by Daniel Hathaway
British countertenor David Acres will lead the professional singers of Contrapunctus Early Music in a free program of vocal music by Spanish composers of the 13th to 17th centuries on Sunday, May 31 at 3:00 pm in Mary Queen of Peace Church on Pearl Road in Old Brooklyn. “We hope people will come and enjoy music they’ve never heard before,” Acres said in a telephone conversation.
In contrast to the rest of the continent, Iberian music largely kept to itself during those centuries — there was little cross-fertilization between Spain and other European cultural centers. “Alonso Lobo and Tomás Luis de Victoria are not at all like William Byrd and Thomas Tallis. Spain is a very different experience,” Acres said.
And those of us who have been taught that the art of polyphony originated with Leonin, Perotin, and other composers associated with the cathedral of Notre Dame in Paris will be surprised to hear contemporaneous works by Alfonso X, King of Castile, León and Galicia (1221-1284). “Along with other Spanish composers of his time, Alfonso was very advanced,” Acres said. “He wrote four-part polyphony and loads of other music. And he was a scientist, astrologer and academic who authored many books. His music is very exciting, very raunchy.”
Acres has planned Contrapunctus’s program around Victoria’s six-voice Officium Defunctorum, a requiem written in 1603 for the funeral of the Dowager Empress Maria, the sister of King Philip II. “We won’t sing the entire piece — which lasts about 45 minutes — just the Introit, Kyrie and Gradual,” Acres said, “and we’ll end the concert with a piece Lobo wrote to the same words. One has more verve, while the other is more maudlin.”
The program will also visit music by Cristóbal de Morales (c1500-1553), Francisco Guerrero (1528-1599), Sebastián de Vivanco (1551-1622), and Juan Esquivel Barahona (c1560-c1625). “Morales is mostly known for his Masses, but we’ll be singing some of his motets,” Acres said, adding that the audience should notice a gradual change in musical character as Contrapunctus moves from the 13th to the 17th century. “The earlier works are more stark, nasally and hard-toned. The later pieces become softer as composers adopted the technique of word-painting.”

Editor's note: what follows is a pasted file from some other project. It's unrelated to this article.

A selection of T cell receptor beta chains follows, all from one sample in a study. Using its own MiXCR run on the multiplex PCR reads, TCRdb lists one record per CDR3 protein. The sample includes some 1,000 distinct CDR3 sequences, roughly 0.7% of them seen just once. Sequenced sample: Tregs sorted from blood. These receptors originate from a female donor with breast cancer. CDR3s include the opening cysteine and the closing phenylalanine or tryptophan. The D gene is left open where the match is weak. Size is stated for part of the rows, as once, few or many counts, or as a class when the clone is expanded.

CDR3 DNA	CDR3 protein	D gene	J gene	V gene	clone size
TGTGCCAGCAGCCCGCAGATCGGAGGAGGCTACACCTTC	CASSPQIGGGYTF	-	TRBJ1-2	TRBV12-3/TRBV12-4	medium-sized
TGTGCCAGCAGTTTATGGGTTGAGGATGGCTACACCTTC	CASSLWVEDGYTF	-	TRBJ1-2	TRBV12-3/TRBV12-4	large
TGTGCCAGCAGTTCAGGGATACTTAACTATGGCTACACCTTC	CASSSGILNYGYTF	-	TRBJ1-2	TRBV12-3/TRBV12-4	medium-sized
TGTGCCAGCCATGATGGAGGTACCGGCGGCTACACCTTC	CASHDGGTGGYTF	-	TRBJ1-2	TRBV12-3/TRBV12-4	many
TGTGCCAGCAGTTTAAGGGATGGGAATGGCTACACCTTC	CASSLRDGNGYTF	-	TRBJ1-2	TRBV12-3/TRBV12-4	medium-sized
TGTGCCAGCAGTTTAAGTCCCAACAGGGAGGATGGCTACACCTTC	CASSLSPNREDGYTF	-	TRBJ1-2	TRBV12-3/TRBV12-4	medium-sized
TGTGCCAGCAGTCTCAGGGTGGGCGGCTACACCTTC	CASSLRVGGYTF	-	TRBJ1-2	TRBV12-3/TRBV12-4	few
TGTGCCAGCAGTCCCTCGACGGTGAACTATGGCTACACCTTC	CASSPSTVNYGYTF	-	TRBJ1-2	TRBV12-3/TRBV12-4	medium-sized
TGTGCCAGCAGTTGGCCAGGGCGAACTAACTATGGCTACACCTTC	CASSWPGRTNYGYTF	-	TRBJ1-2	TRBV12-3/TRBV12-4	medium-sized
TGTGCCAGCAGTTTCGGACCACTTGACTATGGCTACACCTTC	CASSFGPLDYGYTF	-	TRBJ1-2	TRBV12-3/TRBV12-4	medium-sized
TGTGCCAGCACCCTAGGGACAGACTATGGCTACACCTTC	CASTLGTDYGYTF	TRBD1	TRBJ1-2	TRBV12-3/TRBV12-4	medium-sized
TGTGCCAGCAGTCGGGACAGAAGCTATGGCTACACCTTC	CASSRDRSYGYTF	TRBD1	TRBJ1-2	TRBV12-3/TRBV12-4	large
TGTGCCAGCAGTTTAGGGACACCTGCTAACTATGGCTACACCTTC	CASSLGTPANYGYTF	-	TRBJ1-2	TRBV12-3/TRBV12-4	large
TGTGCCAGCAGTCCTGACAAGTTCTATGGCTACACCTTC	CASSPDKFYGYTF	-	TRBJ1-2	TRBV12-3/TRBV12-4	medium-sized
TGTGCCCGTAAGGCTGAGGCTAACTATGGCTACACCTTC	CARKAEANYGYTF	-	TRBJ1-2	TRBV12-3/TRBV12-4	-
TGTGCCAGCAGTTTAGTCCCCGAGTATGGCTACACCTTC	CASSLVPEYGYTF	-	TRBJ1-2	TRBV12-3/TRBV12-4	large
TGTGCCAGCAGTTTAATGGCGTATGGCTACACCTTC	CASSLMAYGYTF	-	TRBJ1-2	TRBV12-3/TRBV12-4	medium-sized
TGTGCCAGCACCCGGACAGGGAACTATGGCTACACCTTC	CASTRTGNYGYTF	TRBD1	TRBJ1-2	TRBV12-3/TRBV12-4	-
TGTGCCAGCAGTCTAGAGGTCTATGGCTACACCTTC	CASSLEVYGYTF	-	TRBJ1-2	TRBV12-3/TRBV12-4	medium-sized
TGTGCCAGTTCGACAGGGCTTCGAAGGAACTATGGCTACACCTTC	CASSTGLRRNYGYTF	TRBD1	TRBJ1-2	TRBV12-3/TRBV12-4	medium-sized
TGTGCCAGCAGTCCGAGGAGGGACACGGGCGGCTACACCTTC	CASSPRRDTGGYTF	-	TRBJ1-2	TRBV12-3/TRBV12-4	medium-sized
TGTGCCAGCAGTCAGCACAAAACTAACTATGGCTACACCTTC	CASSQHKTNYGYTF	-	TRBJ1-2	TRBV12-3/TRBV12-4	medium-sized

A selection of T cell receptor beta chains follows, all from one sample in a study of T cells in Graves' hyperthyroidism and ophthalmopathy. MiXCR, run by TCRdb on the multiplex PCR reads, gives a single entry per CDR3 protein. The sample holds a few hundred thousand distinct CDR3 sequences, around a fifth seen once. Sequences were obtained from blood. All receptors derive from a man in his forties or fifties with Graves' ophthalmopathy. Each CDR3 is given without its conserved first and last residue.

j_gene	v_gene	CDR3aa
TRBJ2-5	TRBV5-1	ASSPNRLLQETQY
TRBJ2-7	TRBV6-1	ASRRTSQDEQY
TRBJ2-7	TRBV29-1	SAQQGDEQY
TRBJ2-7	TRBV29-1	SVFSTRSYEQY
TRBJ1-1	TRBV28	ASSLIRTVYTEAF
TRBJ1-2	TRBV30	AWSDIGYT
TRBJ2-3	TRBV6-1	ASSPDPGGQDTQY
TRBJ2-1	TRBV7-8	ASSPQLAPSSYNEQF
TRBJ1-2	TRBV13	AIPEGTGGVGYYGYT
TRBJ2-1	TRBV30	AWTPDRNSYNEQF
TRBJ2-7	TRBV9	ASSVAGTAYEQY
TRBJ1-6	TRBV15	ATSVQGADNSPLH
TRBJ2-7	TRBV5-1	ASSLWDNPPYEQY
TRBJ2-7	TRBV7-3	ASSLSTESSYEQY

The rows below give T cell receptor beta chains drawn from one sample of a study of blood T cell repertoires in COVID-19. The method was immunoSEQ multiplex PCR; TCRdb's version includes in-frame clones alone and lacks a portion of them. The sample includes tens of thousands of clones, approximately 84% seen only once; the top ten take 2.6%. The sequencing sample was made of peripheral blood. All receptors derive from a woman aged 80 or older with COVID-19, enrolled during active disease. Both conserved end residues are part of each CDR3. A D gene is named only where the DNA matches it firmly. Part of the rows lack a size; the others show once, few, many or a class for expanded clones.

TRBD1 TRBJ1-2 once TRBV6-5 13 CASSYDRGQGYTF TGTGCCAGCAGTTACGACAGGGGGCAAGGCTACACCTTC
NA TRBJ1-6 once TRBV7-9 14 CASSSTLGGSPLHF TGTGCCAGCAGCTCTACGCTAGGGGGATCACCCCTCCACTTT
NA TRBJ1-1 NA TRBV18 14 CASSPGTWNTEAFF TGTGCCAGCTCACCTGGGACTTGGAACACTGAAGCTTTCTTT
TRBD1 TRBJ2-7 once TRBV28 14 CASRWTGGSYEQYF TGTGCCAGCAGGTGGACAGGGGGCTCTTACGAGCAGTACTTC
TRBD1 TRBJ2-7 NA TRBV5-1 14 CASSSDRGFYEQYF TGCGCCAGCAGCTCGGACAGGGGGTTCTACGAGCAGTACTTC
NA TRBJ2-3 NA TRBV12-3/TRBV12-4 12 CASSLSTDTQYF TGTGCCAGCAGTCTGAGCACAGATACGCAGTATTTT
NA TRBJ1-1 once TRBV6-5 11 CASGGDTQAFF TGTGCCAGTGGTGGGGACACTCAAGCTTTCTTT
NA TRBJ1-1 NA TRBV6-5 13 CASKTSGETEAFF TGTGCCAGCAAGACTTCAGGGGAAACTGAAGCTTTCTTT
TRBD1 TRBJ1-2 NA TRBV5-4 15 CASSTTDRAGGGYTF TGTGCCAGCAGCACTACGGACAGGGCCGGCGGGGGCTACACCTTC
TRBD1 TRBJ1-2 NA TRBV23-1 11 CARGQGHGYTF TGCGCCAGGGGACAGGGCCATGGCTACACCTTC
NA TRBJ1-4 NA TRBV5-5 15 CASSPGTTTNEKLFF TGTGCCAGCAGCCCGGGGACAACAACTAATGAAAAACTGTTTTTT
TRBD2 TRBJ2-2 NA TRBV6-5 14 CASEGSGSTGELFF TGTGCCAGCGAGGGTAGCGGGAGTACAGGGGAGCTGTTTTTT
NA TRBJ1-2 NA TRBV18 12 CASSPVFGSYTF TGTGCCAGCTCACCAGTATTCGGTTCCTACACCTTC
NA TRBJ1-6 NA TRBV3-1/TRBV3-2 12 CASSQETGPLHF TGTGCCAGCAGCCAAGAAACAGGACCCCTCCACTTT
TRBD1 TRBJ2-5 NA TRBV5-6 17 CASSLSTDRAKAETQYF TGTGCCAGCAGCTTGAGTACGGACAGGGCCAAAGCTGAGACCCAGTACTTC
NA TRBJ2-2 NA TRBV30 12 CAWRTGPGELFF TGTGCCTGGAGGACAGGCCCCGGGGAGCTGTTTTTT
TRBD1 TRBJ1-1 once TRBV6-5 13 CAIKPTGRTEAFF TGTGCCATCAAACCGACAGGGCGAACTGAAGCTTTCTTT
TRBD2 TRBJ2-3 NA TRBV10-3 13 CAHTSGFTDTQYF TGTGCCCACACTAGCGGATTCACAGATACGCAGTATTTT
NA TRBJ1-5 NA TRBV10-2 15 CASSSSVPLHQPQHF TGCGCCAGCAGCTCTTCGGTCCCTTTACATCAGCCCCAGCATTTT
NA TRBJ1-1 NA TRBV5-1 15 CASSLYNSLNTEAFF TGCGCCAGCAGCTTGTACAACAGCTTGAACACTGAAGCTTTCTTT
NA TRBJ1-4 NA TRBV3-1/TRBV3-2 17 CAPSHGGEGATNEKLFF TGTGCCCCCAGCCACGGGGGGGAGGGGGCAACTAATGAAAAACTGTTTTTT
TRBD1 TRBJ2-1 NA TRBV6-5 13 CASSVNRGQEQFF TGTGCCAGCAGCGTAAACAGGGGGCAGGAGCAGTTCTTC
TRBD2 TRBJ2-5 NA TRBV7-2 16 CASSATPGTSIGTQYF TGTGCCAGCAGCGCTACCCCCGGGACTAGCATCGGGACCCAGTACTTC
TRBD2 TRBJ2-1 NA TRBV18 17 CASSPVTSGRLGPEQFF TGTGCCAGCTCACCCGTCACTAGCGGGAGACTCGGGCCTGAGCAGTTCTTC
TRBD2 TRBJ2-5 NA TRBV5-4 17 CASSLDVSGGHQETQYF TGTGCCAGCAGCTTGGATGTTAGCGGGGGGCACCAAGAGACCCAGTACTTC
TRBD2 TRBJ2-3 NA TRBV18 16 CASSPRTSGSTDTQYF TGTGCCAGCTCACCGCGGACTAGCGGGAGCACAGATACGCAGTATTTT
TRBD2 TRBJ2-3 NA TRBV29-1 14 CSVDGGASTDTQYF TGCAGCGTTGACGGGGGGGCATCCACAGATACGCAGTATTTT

Contrapunctus’s spring concert was originally intended to present the music performed at the Coronation of King George II of England in Westminster Abbey in 1727. That concert has now been bumped to the fall, to Sunday afternoon, October 25. “We wanted a good-sized choir for that repertoire,” Acres said, “but late May is a very busy time for singers. In the Spanish repertoire, you can achieve more feeling from fewer singers without having to produce a massive sound.” The Coronation concert will also take place in Mary Queen of Peace Church. “It’s a huge space,” Acres said. “It lends itself to fanfares of trumpets and drum rolls. You can stage-manage a production there and have the singers process around the church for Tallis’s Litany.”
David Acres has years of experience in organizing concerts. He launched his own choir in the U.K. in 1989, and together with Judith Overcash Acres, he now runs Counterpoint and two sister organizations in the United States. Contrapunctus Early Music was founded in Cleveland in 2013, and The King’s Counterpoint in 2014 in Charleston, South Carolina, Judith’s home town, where the Acres now reside.
Contrapunctus’s forthcoming concerts will be offered without admission charge, a change from the ensemble’s previous policy. “In the U.K., we’re used to giving a lot of free concerts. Attending programs like this shouldn’t be a matter of being well-heeled,” Acres said. “One of our tenors told me that he couldn’t afford to hear our concerts before he joined the group. We want to achieve a high performance standard with the right sponsorships and donations. We shouldn’t ask the singers to sing for nothing, or not pay the churches where we perform. We decided to push quite heavily so we could get to a level where everyone can come for free.”
How is that working out for Contrapunctus? “We’re doing well,” Acres said. “We believe that once people hear the product, they’ll respond.”
Published on ClevelandClassical.com May 27, 2015.
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